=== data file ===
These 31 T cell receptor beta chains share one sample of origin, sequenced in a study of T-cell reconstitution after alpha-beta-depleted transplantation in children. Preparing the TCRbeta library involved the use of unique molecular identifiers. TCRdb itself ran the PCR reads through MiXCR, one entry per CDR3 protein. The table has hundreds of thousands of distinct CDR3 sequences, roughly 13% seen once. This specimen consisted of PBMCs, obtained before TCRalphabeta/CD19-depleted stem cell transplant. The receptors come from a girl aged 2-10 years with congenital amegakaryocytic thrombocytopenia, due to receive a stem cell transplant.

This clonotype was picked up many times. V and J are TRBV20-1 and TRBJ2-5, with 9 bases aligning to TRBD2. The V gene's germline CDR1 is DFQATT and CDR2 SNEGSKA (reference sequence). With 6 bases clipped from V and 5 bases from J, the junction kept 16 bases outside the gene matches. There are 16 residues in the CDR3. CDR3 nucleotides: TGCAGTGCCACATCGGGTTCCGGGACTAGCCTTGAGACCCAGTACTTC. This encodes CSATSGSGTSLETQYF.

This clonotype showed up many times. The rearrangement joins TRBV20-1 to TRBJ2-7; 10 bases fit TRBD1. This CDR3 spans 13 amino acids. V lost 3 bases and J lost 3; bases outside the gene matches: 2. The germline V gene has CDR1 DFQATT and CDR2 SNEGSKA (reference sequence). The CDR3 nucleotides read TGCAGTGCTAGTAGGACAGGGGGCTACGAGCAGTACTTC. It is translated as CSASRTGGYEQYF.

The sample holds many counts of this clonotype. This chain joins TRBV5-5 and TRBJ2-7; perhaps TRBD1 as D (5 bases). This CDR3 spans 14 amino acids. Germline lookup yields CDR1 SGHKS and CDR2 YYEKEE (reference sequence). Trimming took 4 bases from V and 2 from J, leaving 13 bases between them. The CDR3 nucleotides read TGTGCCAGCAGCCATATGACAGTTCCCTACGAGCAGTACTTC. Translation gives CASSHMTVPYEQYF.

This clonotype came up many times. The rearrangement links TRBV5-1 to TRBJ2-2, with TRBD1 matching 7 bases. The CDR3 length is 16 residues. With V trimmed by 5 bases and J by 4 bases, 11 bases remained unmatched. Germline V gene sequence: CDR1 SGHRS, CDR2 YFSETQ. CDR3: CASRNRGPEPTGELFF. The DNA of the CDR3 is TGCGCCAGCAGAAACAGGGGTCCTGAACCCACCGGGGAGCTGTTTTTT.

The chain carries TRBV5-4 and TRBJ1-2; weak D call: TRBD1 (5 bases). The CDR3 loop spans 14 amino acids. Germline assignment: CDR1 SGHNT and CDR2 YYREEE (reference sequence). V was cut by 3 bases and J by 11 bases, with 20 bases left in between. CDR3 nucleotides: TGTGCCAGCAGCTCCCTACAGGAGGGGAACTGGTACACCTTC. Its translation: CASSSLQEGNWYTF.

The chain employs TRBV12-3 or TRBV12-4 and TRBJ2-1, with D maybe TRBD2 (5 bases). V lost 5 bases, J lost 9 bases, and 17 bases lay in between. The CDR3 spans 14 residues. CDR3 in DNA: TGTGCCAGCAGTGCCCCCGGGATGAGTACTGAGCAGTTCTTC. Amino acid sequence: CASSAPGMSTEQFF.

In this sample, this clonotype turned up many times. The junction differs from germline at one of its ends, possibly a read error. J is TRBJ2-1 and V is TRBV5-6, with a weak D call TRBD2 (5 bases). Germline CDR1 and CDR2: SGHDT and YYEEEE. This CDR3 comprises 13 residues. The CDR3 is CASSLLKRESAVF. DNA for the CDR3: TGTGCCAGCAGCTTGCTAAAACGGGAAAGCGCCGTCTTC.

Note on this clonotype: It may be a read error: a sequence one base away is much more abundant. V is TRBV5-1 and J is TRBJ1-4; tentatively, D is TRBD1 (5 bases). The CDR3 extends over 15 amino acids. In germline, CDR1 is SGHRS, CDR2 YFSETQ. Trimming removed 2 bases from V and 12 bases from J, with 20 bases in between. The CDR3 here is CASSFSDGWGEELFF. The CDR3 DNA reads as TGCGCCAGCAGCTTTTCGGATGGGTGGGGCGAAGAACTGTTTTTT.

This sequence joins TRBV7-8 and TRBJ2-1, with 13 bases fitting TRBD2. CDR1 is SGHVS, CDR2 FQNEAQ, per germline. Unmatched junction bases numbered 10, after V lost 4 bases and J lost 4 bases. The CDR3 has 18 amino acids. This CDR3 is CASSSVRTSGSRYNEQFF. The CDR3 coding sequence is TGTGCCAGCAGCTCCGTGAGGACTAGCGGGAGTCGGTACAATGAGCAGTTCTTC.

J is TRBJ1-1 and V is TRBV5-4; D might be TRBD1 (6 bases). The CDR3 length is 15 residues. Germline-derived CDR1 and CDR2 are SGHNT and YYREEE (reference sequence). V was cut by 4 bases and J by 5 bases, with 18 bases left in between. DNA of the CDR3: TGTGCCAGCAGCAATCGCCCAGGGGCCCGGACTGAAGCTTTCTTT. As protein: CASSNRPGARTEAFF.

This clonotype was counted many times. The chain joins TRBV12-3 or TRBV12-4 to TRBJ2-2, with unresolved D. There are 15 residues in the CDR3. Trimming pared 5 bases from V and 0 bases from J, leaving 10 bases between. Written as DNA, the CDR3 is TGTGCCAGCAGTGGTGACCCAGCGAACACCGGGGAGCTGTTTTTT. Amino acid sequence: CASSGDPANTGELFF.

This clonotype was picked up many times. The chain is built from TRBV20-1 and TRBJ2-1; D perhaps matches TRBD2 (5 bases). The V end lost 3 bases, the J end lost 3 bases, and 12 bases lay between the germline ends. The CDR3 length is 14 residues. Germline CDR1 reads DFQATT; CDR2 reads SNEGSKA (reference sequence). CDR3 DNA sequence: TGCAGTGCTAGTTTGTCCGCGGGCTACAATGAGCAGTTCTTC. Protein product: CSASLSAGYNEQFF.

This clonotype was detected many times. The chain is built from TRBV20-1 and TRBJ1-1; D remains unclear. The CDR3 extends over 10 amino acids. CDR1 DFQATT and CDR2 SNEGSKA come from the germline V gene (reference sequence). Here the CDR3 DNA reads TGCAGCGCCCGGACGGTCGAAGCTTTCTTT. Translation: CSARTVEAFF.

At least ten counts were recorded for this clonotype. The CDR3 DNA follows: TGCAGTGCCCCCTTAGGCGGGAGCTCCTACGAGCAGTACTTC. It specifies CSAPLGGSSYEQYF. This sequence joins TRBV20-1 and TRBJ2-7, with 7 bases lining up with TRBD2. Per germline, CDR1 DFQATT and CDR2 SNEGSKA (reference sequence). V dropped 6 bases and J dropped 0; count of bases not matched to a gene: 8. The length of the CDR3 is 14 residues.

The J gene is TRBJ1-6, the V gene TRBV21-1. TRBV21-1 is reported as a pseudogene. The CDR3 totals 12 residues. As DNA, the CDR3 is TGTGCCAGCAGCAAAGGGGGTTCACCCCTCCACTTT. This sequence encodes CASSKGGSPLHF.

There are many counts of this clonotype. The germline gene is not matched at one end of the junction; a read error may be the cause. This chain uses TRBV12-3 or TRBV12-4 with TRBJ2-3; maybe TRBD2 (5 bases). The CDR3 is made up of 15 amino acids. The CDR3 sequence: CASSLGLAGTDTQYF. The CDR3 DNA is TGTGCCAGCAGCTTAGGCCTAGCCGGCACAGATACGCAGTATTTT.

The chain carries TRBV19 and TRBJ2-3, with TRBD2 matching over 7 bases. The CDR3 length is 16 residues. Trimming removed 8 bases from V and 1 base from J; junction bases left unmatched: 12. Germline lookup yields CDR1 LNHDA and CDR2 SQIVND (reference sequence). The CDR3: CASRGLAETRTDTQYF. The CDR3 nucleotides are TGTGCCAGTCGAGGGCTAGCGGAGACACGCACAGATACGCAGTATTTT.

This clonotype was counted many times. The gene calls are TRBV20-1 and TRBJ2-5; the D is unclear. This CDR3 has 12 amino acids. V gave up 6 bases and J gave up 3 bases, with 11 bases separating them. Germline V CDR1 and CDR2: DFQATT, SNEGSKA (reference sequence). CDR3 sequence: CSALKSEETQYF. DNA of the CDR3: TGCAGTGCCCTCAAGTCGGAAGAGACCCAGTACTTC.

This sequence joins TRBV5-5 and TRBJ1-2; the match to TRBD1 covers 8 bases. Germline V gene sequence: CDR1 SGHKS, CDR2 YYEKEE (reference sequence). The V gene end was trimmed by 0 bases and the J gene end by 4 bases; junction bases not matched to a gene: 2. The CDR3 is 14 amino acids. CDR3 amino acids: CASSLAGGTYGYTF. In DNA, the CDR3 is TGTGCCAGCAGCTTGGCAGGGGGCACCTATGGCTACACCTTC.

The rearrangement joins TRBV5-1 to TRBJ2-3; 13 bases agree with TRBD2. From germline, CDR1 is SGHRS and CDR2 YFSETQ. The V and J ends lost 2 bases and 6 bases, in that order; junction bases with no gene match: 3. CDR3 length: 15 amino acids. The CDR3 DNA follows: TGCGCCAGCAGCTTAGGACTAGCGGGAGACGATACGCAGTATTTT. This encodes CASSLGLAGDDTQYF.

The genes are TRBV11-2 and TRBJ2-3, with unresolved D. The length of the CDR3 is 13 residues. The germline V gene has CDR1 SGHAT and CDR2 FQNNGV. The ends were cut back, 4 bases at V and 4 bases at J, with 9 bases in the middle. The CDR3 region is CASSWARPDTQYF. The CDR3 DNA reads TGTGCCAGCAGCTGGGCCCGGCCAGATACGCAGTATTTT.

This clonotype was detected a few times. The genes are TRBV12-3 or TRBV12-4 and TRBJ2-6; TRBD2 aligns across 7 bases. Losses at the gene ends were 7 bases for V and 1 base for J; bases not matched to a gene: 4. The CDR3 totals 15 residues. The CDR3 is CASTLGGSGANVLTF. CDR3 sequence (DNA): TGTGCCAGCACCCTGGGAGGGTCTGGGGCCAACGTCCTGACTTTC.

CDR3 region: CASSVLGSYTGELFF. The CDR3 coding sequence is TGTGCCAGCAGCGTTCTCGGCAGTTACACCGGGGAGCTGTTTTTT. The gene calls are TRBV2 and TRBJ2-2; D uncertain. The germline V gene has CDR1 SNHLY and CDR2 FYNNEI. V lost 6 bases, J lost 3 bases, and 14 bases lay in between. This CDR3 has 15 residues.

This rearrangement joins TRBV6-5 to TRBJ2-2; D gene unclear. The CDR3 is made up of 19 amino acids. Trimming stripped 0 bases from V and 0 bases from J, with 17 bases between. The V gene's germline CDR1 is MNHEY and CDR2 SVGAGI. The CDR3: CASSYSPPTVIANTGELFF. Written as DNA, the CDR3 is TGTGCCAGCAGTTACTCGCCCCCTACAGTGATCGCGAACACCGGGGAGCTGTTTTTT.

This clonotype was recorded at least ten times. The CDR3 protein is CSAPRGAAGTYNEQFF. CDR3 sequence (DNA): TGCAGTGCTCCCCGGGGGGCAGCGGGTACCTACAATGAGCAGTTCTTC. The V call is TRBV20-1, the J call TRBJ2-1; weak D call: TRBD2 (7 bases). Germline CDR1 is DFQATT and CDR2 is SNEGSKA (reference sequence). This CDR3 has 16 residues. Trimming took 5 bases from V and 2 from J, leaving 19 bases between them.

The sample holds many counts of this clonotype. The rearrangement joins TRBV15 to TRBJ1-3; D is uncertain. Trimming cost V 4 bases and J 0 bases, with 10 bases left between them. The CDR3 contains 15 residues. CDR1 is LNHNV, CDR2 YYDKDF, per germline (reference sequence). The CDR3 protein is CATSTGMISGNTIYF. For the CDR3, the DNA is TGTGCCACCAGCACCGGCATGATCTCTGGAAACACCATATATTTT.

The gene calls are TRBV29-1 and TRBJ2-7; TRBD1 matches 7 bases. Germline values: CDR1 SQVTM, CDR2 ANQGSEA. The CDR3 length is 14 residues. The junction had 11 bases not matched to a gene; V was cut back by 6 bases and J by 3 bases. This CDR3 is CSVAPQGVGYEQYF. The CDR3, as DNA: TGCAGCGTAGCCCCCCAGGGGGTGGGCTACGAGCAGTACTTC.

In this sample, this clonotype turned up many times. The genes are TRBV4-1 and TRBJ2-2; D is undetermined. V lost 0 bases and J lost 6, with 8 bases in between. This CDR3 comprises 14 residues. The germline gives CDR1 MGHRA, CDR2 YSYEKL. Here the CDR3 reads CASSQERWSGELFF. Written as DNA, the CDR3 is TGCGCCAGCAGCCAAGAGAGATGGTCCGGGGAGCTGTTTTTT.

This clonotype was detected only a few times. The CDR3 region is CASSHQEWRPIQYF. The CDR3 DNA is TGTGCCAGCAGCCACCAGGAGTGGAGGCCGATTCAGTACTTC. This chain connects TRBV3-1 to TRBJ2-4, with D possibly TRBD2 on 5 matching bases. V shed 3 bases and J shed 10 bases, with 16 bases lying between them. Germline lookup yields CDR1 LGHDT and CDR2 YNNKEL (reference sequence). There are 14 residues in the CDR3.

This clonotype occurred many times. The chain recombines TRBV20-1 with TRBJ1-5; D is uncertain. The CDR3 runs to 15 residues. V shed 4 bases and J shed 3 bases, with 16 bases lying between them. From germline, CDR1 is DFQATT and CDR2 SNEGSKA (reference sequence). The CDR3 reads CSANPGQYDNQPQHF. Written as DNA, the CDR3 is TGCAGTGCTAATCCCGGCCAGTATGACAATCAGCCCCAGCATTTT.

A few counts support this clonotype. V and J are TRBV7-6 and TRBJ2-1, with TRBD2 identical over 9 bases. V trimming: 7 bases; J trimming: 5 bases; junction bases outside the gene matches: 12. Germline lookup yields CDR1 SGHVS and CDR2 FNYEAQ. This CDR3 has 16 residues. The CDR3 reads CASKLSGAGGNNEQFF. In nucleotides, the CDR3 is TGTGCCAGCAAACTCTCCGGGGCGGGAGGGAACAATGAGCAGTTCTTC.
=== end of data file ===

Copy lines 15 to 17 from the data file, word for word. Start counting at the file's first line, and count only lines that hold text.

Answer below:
At least ten counts were recorded for this clonotype. The CDR3 DNA follows: TGCAGTGCCCCCTTAGGCGGGAGCTCCTACGAGCAGTACTTC. It specifies CSAPLGGSSYEQYF. This sequence joins TRBV20-1 and TRBJ2-7, with 7 bases lining up with TRBD2. Per germline, CDR1 DFQATT and CDR2 SNEGSKA (reference sequence). V dropped 6 bases and J dropped 0; count of bases not matched to a gene: 8. The length of the CDR3 is 14 residues.

The J gene is TRBJ1-6, the V gene TRBV21-1. TRBV21-1 is reported as a pseudogene. The CDR3 totals 12 residues. As DNA, the CDR3 is TGTGCCAGCAGCAAAGGGGGTTCACCCCTCCACTTT. This sequence encodes CASSKGGSPLHF.

There are many counts of this clonotype. The germline gene is not matched at one end of the junction; a read error may be the cause. This chain uses TRBV12-3 or TRBV12-4 with TRBJ2-3; maybe TRBD2 (5 bases). The CDR3 is made up of 15 amino acids. The CDR3 sequence: CASSLGLAGTDTQYF. The CDR3 DNA is TGTGCCAGCAGCTTAGGCCTAGCCGGCACAGATACGCAGTATTTT.